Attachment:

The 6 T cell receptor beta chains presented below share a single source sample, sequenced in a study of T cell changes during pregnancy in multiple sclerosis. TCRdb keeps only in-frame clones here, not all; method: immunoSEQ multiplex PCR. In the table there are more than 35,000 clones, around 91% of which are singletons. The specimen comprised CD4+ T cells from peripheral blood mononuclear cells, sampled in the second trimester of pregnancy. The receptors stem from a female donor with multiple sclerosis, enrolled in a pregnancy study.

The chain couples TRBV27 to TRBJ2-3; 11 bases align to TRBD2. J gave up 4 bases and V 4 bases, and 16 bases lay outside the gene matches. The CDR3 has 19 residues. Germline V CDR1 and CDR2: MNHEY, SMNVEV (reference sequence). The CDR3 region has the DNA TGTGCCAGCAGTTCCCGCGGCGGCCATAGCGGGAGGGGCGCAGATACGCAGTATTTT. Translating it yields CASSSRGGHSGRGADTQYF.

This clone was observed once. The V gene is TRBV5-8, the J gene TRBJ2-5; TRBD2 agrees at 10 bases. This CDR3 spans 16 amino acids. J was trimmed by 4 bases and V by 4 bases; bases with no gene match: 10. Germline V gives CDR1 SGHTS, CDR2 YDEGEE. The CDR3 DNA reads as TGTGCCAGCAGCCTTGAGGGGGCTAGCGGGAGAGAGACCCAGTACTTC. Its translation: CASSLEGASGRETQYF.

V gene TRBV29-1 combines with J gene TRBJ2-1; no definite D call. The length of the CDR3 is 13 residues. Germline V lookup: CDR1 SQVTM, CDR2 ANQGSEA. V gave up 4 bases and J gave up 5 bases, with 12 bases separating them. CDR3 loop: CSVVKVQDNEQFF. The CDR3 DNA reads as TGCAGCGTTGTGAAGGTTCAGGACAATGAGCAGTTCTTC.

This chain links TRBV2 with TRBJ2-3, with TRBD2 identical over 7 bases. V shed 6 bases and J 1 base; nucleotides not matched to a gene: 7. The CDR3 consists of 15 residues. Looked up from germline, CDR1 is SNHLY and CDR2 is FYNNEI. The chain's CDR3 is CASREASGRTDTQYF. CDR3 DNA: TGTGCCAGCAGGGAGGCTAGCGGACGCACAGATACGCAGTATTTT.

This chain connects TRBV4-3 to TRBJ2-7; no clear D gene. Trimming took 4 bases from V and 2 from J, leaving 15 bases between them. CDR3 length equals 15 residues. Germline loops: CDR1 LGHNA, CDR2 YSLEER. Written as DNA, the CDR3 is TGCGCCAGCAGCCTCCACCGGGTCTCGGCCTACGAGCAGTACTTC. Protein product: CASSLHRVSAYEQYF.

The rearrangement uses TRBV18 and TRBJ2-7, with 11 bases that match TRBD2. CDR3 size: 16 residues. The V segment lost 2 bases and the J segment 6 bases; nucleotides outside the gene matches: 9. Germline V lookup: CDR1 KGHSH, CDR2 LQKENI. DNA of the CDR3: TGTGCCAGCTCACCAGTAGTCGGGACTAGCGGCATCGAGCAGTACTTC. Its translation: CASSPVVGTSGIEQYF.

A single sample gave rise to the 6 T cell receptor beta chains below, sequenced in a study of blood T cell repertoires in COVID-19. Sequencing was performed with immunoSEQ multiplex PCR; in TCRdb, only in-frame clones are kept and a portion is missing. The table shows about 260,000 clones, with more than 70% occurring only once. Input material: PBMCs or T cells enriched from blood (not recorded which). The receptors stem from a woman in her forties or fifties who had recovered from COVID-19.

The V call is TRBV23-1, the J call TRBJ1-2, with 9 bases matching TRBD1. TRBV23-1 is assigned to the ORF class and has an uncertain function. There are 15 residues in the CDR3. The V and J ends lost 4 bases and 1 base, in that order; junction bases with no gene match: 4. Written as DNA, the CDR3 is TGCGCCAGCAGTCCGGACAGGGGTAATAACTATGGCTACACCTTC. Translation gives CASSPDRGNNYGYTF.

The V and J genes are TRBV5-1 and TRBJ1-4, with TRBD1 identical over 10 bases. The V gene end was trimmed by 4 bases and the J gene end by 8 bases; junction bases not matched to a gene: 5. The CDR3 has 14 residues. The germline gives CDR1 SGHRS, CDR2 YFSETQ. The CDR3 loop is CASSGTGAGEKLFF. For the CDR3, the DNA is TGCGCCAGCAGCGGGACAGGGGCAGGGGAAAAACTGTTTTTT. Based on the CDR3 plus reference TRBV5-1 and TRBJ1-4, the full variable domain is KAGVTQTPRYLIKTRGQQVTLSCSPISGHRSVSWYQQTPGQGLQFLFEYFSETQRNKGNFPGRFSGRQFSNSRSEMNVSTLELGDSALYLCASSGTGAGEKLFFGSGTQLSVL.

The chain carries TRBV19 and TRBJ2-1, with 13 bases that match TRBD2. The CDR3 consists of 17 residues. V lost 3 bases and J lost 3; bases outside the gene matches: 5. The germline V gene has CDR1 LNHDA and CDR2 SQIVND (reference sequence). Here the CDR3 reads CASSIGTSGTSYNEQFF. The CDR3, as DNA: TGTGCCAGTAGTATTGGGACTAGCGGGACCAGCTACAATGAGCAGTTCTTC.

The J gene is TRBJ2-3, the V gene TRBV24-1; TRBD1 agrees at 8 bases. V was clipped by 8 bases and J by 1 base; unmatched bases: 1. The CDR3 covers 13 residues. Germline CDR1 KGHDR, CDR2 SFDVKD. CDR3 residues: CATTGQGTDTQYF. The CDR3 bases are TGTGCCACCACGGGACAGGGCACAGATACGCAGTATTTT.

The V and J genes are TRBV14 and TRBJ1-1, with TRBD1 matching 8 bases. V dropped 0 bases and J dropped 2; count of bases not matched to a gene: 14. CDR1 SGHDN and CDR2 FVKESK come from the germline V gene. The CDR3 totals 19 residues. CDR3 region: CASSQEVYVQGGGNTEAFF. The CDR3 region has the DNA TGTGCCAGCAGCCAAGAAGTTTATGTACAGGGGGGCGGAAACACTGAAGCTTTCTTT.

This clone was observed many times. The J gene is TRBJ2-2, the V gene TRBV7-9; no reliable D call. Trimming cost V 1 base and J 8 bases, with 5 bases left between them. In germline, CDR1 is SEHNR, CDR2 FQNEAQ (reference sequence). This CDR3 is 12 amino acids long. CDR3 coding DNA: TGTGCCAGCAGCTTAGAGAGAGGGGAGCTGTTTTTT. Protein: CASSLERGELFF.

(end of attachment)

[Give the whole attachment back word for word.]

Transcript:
The 6 T cell receptor beta chains presented below share a single source sample, sequenced in a study of T cell changes during pregnancy in multiple sclerosis. TCRdb keeps only in-frame clones here, not all; method: immunoSEQ multiplex PCR. In the table there are more than 35,000 clones, around 91% of which are singletons. The specimen comprised CD4+ T cells from peripheral blood mononuclear cells, sampled in the second trimester of pregnancy. The receptors stem from a female donor with multiple sclerosis, enrolled in a pregnancy study.

The chain couples TRBV27 to TRBJ2-3; 11 bases align to TRBD2. J gave up 4 bases and V 4 bases, and 16 bases lay outside the gene matches. The CDR3 has 19 residues. Germline V CDR1 and CDR2: MNHEY, SMNVEV (reference sequence). The CDR3 region has the DNA TGTGCCAGCAGTTCCCGCGGCGGCCATAGCGGGAGGGGCGCAGATACGCAGTATTTT. Translating it yields CASSSRGGHSGRGADTQYF.

This clone was observed once. The V gene is TRBV5-8, the J gene TRBJ2-5; TRBD2 agrees at 10 bases. This CDR3 spans 16 amino acids. J was trimmed by 4 bases and V by 4 bases; bases with no gene match: 10. Germline V gives CDR1 SGHTS, CDR2 YDEGEE. The CDR3 DNA reads as TGTGCCAGCAGCCTTGAGGGGGCTAGCGGGAGAGAGACCCAGTACTTC. Its translation: CASSLEGASGRETQYF.

V gene TRBV29-1 combines with J gene TRBJ2-1; no definite D call. The length of the CDR3 is 13 residues. Germline V lookup: CDR1 SQVTM, CDR2 ANQGSEA. V gave up 4 bases and J gave up 5 bases, with 12 bases separating them. CDR3 loop: CSVVKVQDNEQFF. The CDR3 DNA reads as TGCAGCGTTGTGAAGGTTCAGGACAATGAGCAGTTCTTC.

This chain links TRBV2 with TRBJ2-3, with TRBD2 identical over 7 bases. V shed 6 bases and J 1 base; nucleotides not matched to a gene: 7. The CDR3 consists of 15 residues. Looked up from germline, CDR1 is SNHLY and CDR2 is FYNNEI. The chain's CDR3 is CASREASGRTDTQYF. CDR3 DNA: TGTGCCAGCAGGGAGGCTAGCGGACGCACAGATACGCAGTATTTT.

This chain connects TRBV4-3 to TRBJ2-7; no clear D gene. Trimming took 4 bases from V and 2 from J, leaving 15 bases between them. CDR3 length equals 15 residues. Germline loops: CDR1 LGHNA, CDR2 YSLEER. Written as DNA, the CDR3 is TGCGCCAGCAGCCTCCACCGGGTCTCGGCCTACGAGCAGTACTTC. Protein product: CASSLHRVSAYEQYF.

The rearrangement uses TRBV18 and TRBJ2-7, with 11 bases that match TRBD2. CDR3 size: 16 residues. The V segment lost 2 bases and the J segment 6 bases; nucleotides outside the gene matches: 9. Germline V lookup: CDR1 KGHSH, CDR2 LQKENI. DNA of the CDR3: TGTGCCAGCTCACCAGTAGTCGGGACTAGCGGCATCGAGCAGTACTTC. Its translation: CASSPVVGTSGIEQYF.

A single sample gave rise to the 6 T cell receptor beta chains below, sequenced in a study of blood T cell repertoires in COVID-19. Sequencing was performed with immunoSEQ multiplex PCR; in TCRdb, only in-frame clones are kept and a portion is missing. The table shows about 260,000 clones, with more than 70% occurring only once. Input material: PBMCs or T cells enriched from blood (not recorded which). The receptors stem from a woman in her forties or fifties who had recovered from COVID-19.

The V call is TRBV23-1, the J call TRBJ1-2, with 9 bases matching TRBD1. TRBV23-1 is assigned to the ORF class and has an uncertain function. There are 15 residues in the CDR3. The V and J ends lost 4 bases and 1 base, in that order; junction bases with no gene match: 4. Written as DNA, the CDR3 is TGCGCCAGCAGTCCGGACAGGGGTAATAACTATGGCTACACCTTC. Translation gives CASSPDRGNNYGYTF.

The V and J genes are TRBV5-1 and TRBJ1-4, with TRBD1 identical over 10 bases. The V gene end was trimmed by 4 bases and the J gene end by 8 bases; junction bases not matched to a gene: 5. The CDR3 has 14 residues. The germline gives CDR1 SGHRS, CDR2 YFSETQ. The CDR3 loop is CASSGTGAGEKLFF. For the CDR3, the DNA is TGCGCCAGCAGCGGGACAGGGGCAGGGGAAAAACTGTTTTTT. Based on the CDR3 plus reference TRBV5-1 and TRBJ1-4, the full variable domain is KAGVTQTPRYLIKTRGQQVTLSCSPISGHRSVSWYQQTPGQGLQFLFEYFSETQRNKGNFPGRFSGRQFSNSRSEMNVSTLELGDSALYLCASSGTGAGEKLFFGSGTQLSVL.

The chain carries TRBV19 and TRBJ2-1, with 13 bases that match TRBD2. The CDR3 consists of 17 residues. V lost 3 bases and J lost 3; bases outside the gene matches: 5. The germline V gene has CDR1 LNHDA and CDR2 SQIVND (reference sequence). Here the CDR3 reads CASSIGTSGTSYNEQFF. The CDR3, as DNA: TGTGCCAGTAGTATTGGGACTAGCGGGACCAGCTACAATGAGCAGTTCTTC.

The J gene is TRBJ2-3, the V gene TRBV24-1; TRBD1 agrees at 8 bases. V was clipped by 8 bases and J by 1 base; unmatched bases: 1. The CDR3 covers 13 residues. Germline CDR1 KGHDR, CDR2 SFDVKD. CDR3 residues: CATTGQGTDTQYF. The CDR3 bases are TGTGCCACCACGGGACAGGGCACAGATACGCAGTATTTT.

The V and J genes are TRBV14 and TRBJ1-1, with TRBD1 matching 8 bases. V dropped 0 bases and J dropped 2; count of bases not matched to a gene: 14. CDR1 SGHDN and CDR2 FVKESK come from the germline V gene. The CDR3 totals 19 residues. CDR3 region: CASSQEVYVQGGGNTEAFF. The CDR3 region has the DNA TGTGCCAGCAGCCAAGAAGTTTATGTACAGGGGGGCGGAAACACTGAAGCTTTCTTT.

This clone was observed many times. The J gene is TRBJ2-2, the V gene TRBV7-9; no reliable D call. Trimming cost V 1 base and J 8 bases, with 5 bases left between them. In germline, CDR1 is SEHNR, CDR2 FQNEAQ (reference sequence). This CDR3 is 12 amino acids long. CDR3 coding DNA: TGTGCCAGCAGCTTAGAGAGAGGGGAGCTGTTTTTT. Protein: CASSLERGELFF.